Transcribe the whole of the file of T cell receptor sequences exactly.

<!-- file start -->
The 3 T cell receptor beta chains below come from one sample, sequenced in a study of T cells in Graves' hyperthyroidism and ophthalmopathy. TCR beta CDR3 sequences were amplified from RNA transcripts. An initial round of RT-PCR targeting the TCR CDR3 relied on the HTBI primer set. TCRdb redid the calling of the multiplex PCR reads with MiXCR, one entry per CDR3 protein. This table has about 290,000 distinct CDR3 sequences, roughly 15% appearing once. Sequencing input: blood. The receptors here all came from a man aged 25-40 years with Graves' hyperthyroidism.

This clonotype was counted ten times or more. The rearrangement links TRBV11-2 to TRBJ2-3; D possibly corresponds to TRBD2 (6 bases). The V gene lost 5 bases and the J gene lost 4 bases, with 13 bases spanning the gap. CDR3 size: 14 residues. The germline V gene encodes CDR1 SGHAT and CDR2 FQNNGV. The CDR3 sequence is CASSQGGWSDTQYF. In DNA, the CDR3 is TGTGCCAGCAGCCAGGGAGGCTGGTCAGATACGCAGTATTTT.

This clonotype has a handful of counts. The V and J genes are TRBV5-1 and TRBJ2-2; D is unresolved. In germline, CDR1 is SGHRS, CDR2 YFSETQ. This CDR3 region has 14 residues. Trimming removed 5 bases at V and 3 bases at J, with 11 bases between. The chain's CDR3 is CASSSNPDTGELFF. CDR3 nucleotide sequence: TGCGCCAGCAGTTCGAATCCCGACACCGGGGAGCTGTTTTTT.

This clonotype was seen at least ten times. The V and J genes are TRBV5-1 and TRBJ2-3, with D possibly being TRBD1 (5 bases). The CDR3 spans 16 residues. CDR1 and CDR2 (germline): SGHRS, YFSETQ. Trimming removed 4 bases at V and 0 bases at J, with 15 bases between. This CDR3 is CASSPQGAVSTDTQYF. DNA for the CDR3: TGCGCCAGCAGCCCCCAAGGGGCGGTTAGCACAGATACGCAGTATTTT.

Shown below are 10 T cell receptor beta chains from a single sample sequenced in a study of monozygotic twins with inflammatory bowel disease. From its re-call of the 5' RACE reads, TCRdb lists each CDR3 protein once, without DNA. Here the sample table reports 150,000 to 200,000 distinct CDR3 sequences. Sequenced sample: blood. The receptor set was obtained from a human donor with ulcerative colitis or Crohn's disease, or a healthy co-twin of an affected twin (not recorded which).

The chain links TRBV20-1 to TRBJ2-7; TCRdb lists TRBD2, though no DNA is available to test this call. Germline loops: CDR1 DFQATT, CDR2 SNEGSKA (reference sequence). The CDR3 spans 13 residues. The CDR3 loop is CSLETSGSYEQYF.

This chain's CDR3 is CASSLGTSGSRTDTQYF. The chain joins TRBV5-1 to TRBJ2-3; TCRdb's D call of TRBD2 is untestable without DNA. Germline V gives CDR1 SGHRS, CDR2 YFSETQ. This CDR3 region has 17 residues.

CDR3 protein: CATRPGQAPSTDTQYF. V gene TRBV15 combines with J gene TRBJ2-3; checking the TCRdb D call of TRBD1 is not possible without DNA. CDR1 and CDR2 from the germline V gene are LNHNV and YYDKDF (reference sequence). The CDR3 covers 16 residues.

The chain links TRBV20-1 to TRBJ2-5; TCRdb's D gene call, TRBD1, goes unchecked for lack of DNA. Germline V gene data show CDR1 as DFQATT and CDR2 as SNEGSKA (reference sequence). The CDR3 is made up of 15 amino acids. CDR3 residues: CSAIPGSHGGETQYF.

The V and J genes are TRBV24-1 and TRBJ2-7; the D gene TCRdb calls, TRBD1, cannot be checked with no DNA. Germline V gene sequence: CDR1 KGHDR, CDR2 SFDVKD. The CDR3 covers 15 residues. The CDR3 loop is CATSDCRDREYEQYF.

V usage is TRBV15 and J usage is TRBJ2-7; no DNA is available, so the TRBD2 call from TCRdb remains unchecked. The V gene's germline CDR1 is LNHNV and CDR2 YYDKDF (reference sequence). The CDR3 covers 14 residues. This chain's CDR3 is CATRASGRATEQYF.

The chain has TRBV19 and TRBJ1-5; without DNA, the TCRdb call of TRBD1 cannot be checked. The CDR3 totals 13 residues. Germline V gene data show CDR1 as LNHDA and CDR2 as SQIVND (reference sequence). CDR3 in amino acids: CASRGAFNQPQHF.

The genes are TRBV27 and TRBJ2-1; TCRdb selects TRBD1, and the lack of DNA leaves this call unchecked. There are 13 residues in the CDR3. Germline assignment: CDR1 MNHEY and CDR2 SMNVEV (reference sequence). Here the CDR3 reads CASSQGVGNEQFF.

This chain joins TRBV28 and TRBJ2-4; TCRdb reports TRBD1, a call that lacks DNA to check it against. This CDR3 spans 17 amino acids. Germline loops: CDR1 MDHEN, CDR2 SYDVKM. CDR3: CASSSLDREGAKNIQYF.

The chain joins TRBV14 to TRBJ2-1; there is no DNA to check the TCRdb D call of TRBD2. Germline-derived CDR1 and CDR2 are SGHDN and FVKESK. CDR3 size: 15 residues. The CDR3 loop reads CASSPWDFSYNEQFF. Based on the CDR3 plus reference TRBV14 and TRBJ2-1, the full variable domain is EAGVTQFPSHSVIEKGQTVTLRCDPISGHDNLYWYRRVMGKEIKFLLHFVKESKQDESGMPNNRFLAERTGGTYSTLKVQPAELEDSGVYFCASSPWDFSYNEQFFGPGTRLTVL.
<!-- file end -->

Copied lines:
The 3 T cell receptor beta chains below come from one sample, sequenced in a study of T cells in Graves' hyperthyroidism and ophthalmopathy. TCR beta CDR3 sequences were amplified from RNA transcripts. An initial round of RT-PCR targeting the TCR CDR3 relied on the HTBI primer set. TCRdb redid the calling of the multiplex PCR reads with MiXCR, one entry per CDR3 protein. This table has about 290,000 distinct CDR3 sequences, roughly 15% appearing once. Sequencing input: blood. The receptors here all came from a man aged 25-40 years with Graves' hyperthyroidism.

This clonotype was counted ten times or more. The rearrangement links TRBV11-2 to TRBJ2-3; D possibly corresponds to TRBD2 (6 bases). The V gene lost 5 bases and the J gene lost 4 bases, with 13 bases spanning the gap. CDR3 size: 14 residues. The germline V gene encodes CDR1 SGHAT and CDR2 FQNNGV. The CDR3 sequence is CASSQGGWSDTQYF. In DNA, the CDR3 is TGTGCCAGCAGCCAGGGAGGCTGGTCAGATACGCAGTATTTT.

This clonotype has a handful of counts. The V and J genes are TRBV5-1 and TRBJ2-2; D is unresolved. In germline, CDR1 is SGHRS, CDR2 YFSETQ. This CDR3 region has 14 residues. Trimming removed 5 bases at V and 3 bases at J, with 11 bases between. The chain's CDR3 is CASSSNPDTGELFF. CDR3 nucleotide sequence: TGCGCCAGCAGTTCGAATCCCGACACCGGGGAGCTGTTTTTT.

This clonotype was seen at least ten times. The V and J genes are TRBV5-1 and TRBJ2-3, with D possibly being TRBD1 (5 bases). The CDR3 spans 16 residues. CDR1 and CDR2 (germline): SGHRS, YFSETQ. Trimming removed 4 bases at V and 0 bases at J, with 15 bases between. This CDR3 is CASSPQGAVSTDTQYF. DNA for the CDR3: TGCGCCAGCAGCCCCCAAGGGGCGGTTAGCACAGATACGCAGTATTTT.

Shown below are 10 T cell receptor beta chains from a single sample sequenced in a study of monozygotic twins with inflammatory bowel disease. From its re-call of the 5' RACE reads, TCRdb lists each CDR3 protein once, without DNA. Here the sample table reports 150,000 to 200,000 distinct CDR3 sequences. Sequenced sample: blood. The receptor set was obtained from a human donor with ulcerative colitis or Crohn's disease, or a healthy co-twin of an affected twin (not recorded which).

The chain links TRBV20-1 to TRBJ2-7; TCRdb lists TRBD2, though no DNA is available to test this call. Germline loops: CDR1 DFQATT, CDR2 SNEGSKA (reference sequence). The CDR3 spans 13 residues. The CDR3 loop is CSLETSGSYEQYF.

This chain's CDR3 is CASSLGTSGSRTDTQYF. The chain joins TRBV5-1 to TRBJ2-3; TCRdb's D call of TRBD2 is untestable without DNA. Germline V gives CDR1 SGHRS, CDR2 YFSETQ. This CDR3 region has 17 residues.

CDR3 protein: CATRPGQAPSTDTQYF. V gene TRBV15 combines with J gene TRBJ2-3; checking the TCRdb D call of TRBD1 is not possible without DNA. CDR1 and CDR2 from the germline V gene are LNHNV and YYDKDF (reference sequence). The CDR3 covers 16 residues.

The chain links TRBV20-1 to TRBJ2-5; TCRdb's D gene call, TRBD1, goes unchecked for lack of DNA. Germline V gene data show CDR1 as DFQATT and CDR2 as SNEGSKA (reference sequence). The CDR3 is made up of 15 amino acids. CDR3 residues: CSAIPGSHGGETQYF.

The V and J genes are TRBV24-1 and TRBJ2-7; the D gene TCRdb calls, TRBD1, cannot be checked with no DNA. Germline V gene sequence: CDR1 KGHDR, CDR2 SFDVKD. The CDR3 covers 15 residues. The CDR3 loop is CATSDCRDREYEQYF.

V usage is TRBV15 and J usage is TRBJ2-7; no DNA is available, so the TRBD2 call from TCRdb remains unchecked. The V gene's germline CDR1 is LNHNV and CDR2 YYDKDF (reference sequence). The CDR3 covers 14 residues. This chain's CDR3 is CATRASGRATEQYF.

The chain has TRBV19 and TRBJ1-5; without DNA, the TCRdb call of TRBD1 cannot be checked. The CDR3 totals 13 residues. Germline V gene data show CDR1 as LNHDA and CDR2 as SQIVND (reference sequence). CDR3 in amino acids: CASRGAFNQPQHF.

The genes are TRBV27 and TRBJ2-1; TCRdb selects TRBD1, and the lack of DNA leaves this call unchecked. There are 13 residues in the CDR3. Germline assignment: CDR1 MNHEY and CDR2 SMNVEV (reference sequence). Here the CDR3 reads CASSQGVGNEQFF.

This chain joins TRBV28 and TRBJ2-4; TCRdb reports TRBD1, a call that lacks DNA to check it against. This CDR3 spans 17 amino acids. Germline loops: CDR1 MDHEN, CDR2 SYDVKM. CDR3: CASSSLDREGAKNIQYF.

The chain joins TRBV14 to TRBJ2-1; there is no DNA to check the TCRdb D call of TRBD2. Germline-derived CDR1 and CDR2 are SGHDN and FVKESK. CDR3 size: 15 residues. The CDR3 loop reads CASSPWDFSYNEQFF. Based on the CDR3 plus reference TRBV14 and TRBJ2-1, the full variable domain is EAGVTQFPSHSVIEKGQTVTLRCDPISGHDNLYWYRRVMGKEIKFLLHFVKESKQDESGMPNNRFLAERTGGTYSTLKVQPAELEDSGVYFCASSPWDFSYNEQFFGPGTRLTVL.